Waitt Institute Welcomes Media and Strategic Communications Manager Ellen Spooner
Updated: Nov 17, 2022
Ellen Spooner has joined the Waitt Institute as a Media and Strategic Communications Manager. In this role, she will bolster engagement, understanding, and support for sustainable ocean management across our portfolio of programs. Through storytelling, media engagement, content management, and graphic design, she will support our team of international experts working around the globe to protect the ocean. Ellen is looking forward to working with local community members to tell stories of building resilient ecosystems, economies, and communities.
Ellen previously worked for the National Oceanic and Atmospheric Administration’s (NOAA) Integrated Ecosystem Assessment program, where she developed and implemented national communications strategies to advance ecosystem-based management within the agency. In this role, she launched NOAA’s first National Marine Ecosystem Status website and led the announcement of its annual release.
Ellen is the lead producer of the Ocean Optimism podcast and the short film documentary “Rising Tides of Hope: Stories of Ocean Optimism.” #OceanOptimism started as a Twitter initiative launched in June 2014 as a flag for stories reporting progress in solving marine conservation challenges. Reaching over 60 million Twitter users since its inception, #OceanOptimism has inspired an international outpouring of marine conservation success stories. The podcast continues to share those stories to a broad audience. The documentary tells Ocean Optimism stories from San Diego, CA, and is being submitted to several film festivals.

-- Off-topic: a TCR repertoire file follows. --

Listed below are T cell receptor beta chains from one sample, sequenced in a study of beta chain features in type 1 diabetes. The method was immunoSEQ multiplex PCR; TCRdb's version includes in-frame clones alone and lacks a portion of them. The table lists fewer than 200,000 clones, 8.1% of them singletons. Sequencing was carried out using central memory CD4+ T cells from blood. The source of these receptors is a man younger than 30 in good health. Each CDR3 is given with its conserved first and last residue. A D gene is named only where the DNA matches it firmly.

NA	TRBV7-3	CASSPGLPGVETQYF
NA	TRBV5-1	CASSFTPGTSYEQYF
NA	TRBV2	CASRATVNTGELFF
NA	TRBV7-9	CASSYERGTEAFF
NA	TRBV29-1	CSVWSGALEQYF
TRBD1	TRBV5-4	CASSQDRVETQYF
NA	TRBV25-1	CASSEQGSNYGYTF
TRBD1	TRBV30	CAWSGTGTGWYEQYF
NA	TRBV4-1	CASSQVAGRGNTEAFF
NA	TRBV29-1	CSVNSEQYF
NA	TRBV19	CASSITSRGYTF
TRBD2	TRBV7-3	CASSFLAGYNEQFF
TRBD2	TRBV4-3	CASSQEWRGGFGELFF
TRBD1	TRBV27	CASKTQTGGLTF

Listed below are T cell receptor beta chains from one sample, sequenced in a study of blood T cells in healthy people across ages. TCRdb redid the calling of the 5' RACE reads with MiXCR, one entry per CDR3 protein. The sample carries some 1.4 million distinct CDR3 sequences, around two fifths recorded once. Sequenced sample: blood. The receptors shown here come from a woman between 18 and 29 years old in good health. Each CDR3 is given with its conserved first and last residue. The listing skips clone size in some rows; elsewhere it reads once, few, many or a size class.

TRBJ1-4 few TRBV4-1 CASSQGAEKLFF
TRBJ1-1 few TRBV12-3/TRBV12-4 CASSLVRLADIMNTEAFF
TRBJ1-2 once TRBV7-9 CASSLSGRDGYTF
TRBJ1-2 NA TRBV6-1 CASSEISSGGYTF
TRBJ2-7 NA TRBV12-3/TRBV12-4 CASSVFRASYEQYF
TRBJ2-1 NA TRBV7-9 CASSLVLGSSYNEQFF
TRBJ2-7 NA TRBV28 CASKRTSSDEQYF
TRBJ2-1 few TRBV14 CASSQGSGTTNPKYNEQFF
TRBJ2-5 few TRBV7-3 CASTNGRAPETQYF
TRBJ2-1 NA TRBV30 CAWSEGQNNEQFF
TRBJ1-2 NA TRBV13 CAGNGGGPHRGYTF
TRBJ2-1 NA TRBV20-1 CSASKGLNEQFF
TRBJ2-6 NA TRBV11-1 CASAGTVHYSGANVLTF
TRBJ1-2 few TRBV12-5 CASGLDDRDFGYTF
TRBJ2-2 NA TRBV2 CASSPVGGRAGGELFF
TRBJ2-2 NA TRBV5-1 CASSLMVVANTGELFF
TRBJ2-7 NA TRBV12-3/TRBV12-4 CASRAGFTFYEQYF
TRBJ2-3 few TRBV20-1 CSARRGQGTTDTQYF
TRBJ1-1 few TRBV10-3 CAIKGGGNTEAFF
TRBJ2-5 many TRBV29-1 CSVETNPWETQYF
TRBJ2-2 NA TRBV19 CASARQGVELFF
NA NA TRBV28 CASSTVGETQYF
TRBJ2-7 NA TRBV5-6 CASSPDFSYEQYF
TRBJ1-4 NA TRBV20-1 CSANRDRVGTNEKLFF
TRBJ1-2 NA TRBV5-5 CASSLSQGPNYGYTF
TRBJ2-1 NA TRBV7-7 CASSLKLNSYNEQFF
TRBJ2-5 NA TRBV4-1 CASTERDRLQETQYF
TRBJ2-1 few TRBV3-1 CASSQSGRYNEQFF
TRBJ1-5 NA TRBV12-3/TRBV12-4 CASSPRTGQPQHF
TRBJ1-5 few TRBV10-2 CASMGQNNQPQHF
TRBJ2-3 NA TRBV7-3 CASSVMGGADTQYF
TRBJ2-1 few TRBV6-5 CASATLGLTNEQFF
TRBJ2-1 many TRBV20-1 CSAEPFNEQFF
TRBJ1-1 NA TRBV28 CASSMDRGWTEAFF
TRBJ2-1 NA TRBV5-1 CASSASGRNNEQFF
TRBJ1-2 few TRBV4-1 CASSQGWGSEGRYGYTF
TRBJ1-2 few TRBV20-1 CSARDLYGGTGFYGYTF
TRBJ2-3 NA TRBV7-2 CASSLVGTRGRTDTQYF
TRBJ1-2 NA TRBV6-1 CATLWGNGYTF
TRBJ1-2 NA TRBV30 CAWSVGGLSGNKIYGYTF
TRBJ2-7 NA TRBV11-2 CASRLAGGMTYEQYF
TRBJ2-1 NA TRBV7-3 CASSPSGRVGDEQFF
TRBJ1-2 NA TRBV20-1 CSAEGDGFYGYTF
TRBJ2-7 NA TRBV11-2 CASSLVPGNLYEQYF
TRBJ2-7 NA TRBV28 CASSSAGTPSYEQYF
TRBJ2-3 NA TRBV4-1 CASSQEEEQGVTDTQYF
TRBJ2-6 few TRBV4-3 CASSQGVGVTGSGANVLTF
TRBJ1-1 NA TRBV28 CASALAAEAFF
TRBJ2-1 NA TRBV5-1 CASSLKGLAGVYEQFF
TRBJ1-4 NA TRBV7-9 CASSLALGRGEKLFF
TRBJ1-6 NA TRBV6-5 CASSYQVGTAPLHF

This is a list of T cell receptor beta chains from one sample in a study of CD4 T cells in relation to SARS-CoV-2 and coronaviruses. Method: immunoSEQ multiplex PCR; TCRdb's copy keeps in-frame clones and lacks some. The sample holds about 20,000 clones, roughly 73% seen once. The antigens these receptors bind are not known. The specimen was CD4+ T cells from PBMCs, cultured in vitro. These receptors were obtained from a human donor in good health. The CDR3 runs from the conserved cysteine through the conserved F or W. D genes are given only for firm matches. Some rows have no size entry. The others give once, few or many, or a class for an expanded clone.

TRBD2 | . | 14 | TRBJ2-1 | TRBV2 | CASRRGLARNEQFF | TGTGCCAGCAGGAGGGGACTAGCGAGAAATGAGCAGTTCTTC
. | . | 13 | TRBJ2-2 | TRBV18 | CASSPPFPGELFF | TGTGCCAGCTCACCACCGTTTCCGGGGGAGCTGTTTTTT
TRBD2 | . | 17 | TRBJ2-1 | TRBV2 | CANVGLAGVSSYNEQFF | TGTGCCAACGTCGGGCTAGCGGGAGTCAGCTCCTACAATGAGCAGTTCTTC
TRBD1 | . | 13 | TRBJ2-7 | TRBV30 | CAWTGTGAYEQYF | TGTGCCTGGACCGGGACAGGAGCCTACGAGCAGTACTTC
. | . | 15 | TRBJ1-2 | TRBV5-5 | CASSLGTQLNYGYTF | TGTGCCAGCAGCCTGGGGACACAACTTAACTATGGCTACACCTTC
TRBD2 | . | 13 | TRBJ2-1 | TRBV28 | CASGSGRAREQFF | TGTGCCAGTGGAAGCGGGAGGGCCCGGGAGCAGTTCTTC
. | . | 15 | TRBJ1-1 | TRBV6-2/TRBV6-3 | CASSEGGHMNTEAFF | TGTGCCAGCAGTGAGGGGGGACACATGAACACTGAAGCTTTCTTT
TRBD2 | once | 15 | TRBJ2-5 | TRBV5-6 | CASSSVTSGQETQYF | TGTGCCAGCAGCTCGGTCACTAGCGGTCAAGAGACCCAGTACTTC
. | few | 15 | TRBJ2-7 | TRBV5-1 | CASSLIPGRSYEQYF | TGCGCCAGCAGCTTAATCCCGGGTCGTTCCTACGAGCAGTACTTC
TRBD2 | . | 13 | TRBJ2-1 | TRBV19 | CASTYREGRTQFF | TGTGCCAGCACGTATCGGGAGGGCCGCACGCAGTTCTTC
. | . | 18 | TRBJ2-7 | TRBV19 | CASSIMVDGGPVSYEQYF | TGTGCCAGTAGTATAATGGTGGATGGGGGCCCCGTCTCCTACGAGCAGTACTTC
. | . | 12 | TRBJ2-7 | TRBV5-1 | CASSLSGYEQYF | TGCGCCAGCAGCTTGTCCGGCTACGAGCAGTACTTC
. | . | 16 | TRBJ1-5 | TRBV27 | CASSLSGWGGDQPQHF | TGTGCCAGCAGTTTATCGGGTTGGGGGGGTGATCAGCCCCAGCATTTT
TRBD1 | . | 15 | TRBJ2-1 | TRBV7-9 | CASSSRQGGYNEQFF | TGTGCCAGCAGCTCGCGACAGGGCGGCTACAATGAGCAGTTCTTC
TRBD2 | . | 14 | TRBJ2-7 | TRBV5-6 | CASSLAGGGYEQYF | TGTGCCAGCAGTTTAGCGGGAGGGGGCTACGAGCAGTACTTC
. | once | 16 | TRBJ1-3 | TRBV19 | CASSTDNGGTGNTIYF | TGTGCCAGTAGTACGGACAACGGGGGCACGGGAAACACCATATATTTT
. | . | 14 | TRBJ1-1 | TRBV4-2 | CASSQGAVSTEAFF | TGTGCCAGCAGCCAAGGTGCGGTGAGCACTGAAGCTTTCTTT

Ellen was raised in Arizona but took many family vacations to the beaches in Mexico and San Diego. Ellen’s passion for the ocean began kayaking along the shores of Mexico and encountering dolphins. She was a 2016 Knauss Marine Policy Fellow with NOAA Fisheries and the Smithsonian Natural History Museum, where she focused on marine science education and communication. Her field experience took her scuba diving in the second largest barrier reef in the world, found in Belize. There she encountered sharks, sting rays and surveyed the health of the reef. She received her Master’s in fisheries at the University of Michigan studying the diet of muskellunge (Esox masquinongy) in part of the Great Lakes. She received her Bachelor's degree in Ecology and Evolutionary Biology from the University of Arizona, while educating youth about the marine life only a few miles south in Baja California, Mexico. On the weekends you can find her surfing or scuba diving in the kelp forests. She continues to pursue her passion for educating the public about the importance of the ocean.